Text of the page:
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Posted by
2090 posts

It was not much new announced but it was nice to see the routes confirmed.

For those who want a quick summary:

  • December 2021: Vienna - Munich - Paris and Zürich - Cologne - Amsterdam
  • December 2023: Vienna - Brussels, Vienna - Paris, Paris - Berlin and Berlin - Brussels
  • December 2024: Zürich - Barcelona.
Posted by
6699 posts

Meanwhile, in the US, public transit is facing a death spiral. That includes the nation's capital region, where I live. I don't see any light at the end of this tunnel. If there is no political support in Congress for emergency funding, the writing is on the wall.

I wonder where public transit will suffer most in Europe when this is all over. I'm sure they will have funding challenges as well, but at least they have the political support that we (in the US) can't seem to get together.

Posted by
25571 posts

not everywhere, Agnes. I was just reading yesterday how snuck in to our Chancellor's autumn budget review was a cut in the funding of railways from £10.4bn to £9.4bn. That's a whole billion of Pounds out the window without a bye your leave.

Posted by
85 posts

Let's hope that ÖBB remains the leader. In the years when SNCF and the French government were writing reports to justify eliminating the few remaining French domestic night trains, ÖBB was busy planning, taking the risk of acquiring rolling stock, experimenting with routes, beefing up on-board service, and building a modern online sales platform. (This year, the entire range of Nightjet sleeping car accommodations and upgrades became available for direct purchase on the ÖBB Web site and within the ÖBB app.)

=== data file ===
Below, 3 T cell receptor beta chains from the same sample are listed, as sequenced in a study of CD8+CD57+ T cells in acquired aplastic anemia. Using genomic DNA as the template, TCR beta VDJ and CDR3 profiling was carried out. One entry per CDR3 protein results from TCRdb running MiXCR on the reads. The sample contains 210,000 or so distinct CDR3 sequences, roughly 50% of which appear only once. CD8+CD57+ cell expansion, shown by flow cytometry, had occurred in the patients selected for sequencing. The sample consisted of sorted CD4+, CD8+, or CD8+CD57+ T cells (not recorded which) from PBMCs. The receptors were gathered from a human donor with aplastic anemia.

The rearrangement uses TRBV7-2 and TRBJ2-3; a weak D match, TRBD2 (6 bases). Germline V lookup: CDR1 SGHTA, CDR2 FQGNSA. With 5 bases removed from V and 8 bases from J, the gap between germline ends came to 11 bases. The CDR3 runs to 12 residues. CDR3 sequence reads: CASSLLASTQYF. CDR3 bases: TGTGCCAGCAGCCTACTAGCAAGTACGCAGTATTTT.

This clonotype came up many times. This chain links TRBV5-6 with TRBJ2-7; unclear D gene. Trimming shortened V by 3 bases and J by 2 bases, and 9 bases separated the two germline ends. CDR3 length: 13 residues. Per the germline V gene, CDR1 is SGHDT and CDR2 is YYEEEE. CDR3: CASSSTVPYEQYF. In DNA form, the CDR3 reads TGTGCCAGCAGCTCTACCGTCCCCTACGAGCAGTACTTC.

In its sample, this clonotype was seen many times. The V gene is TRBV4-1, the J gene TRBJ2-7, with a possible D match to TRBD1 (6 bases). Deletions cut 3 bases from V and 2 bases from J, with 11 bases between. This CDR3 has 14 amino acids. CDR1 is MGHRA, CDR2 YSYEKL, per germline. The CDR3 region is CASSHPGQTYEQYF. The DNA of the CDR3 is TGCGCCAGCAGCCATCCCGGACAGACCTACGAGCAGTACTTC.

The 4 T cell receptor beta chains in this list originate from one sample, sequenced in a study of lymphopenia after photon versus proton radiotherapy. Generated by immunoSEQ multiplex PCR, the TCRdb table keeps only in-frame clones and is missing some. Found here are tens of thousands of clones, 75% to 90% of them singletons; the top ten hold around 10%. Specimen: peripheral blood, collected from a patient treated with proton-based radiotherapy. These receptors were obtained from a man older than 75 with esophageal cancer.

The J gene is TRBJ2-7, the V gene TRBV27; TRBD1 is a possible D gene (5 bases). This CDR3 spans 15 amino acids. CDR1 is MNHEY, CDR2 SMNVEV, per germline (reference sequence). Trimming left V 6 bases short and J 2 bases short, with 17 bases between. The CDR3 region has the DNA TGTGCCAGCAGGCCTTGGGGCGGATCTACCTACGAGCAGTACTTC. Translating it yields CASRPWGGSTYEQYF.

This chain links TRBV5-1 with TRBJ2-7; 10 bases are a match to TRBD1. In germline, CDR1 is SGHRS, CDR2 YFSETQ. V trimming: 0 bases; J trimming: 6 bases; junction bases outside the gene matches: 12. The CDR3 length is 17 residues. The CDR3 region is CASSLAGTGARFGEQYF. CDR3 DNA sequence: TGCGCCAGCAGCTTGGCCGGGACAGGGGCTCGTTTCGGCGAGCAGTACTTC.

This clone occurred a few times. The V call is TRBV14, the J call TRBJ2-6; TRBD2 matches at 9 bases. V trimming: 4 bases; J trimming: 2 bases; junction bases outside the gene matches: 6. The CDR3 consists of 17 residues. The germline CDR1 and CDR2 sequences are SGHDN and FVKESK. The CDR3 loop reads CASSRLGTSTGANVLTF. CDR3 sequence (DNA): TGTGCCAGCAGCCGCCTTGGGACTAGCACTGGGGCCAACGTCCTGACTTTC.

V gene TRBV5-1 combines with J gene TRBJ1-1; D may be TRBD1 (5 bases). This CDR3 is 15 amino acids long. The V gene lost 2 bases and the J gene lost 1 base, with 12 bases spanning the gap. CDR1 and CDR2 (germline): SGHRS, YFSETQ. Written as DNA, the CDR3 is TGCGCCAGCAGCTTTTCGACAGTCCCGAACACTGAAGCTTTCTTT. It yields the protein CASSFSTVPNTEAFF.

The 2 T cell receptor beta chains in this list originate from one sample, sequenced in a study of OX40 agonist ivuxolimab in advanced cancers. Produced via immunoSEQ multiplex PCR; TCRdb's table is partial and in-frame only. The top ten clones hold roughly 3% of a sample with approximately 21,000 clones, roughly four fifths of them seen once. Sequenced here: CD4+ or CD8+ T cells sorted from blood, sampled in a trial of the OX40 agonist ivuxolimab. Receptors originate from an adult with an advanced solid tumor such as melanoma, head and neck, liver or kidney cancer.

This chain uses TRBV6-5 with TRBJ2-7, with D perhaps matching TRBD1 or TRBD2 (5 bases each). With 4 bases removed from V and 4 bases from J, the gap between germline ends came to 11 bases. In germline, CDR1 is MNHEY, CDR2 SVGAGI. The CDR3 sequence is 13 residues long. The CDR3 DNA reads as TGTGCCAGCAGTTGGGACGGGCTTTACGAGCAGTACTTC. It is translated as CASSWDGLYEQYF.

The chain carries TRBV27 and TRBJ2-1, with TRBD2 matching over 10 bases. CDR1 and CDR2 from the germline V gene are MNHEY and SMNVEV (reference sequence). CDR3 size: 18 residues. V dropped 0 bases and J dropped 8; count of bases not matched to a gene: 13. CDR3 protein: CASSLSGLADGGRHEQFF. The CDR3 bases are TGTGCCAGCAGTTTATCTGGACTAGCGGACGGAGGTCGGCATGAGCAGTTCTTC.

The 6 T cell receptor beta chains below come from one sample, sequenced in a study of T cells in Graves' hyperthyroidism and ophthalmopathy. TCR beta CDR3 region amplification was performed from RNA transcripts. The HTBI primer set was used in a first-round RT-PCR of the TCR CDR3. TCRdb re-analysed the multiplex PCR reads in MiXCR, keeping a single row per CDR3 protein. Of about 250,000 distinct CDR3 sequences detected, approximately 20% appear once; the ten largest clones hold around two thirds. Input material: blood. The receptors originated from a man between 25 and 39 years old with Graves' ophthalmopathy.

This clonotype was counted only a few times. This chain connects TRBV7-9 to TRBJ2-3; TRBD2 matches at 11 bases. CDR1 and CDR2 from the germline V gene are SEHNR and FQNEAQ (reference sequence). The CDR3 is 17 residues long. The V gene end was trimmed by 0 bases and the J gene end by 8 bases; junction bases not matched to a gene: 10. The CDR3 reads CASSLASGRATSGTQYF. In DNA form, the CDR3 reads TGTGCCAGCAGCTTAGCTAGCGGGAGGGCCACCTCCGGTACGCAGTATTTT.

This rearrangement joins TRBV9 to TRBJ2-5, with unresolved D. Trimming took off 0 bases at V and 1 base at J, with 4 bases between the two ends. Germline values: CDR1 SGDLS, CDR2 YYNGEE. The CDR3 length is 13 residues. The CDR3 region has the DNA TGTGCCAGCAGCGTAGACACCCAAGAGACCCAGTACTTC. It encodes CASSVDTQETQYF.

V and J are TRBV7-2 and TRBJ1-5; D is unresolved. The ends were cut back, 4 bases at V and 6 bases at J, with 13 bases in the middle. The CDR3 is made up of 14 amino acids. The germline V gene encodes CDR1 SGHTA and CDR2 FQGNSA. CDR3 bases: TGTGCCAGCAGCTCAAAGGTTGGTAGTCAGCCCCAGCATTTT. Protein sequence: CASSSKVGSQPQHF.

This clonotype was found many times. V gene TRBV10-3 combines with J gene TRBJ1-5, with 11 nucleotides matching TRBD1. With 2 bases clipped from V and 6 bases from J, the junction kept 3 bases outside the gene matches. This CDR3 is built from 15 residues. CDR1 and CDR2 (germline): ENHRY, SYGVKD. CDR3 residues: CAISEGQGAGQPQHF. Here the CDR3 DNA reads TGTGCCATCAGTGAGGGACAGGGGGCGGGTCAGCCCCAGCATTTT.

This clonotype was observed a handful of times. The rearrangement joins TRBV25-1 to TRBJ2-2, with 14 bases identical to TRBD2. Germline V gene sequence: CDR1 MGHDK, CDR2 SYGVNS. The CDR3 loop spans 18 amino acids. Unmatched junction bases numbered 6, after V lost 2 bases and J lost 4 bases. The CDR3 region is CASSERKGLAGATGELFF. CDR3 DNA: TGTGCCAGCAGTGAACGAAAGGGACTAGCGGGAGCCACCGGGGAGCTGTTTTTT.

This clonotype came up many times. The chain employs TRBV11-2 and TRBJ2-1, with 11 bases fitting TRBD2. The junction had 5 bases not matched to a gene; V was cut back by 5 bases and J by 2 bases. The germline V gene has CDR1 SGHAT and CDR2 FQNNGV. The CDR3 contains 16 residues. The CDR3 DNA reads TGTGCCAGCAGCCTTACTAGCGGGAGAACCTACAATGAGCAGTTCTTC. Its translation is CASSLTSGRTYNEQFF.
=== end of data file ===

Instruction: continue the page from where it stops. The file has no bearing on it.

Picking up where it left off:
As soon as SNCF gets the upper hand in a partnership, you get aggressive yield management, which, while potentially good for revenue (though I have seen plenty of empty seats on specific segments of the France/Germany high-speed train services over the years), can be terrible for the traveler (wide swings in fares; seats sold out far in advance; need for hidden-city ticketing; circus atmosphere in first class when first class fares are, absurdly, allowed to fall below second class fares because second was filling up faster than first). Online ticket sales are typically restricted to SNCF-affiliated platforms, which tend to be less sophisticated, often not allowing you to select a specific seat — something that matters on a night train.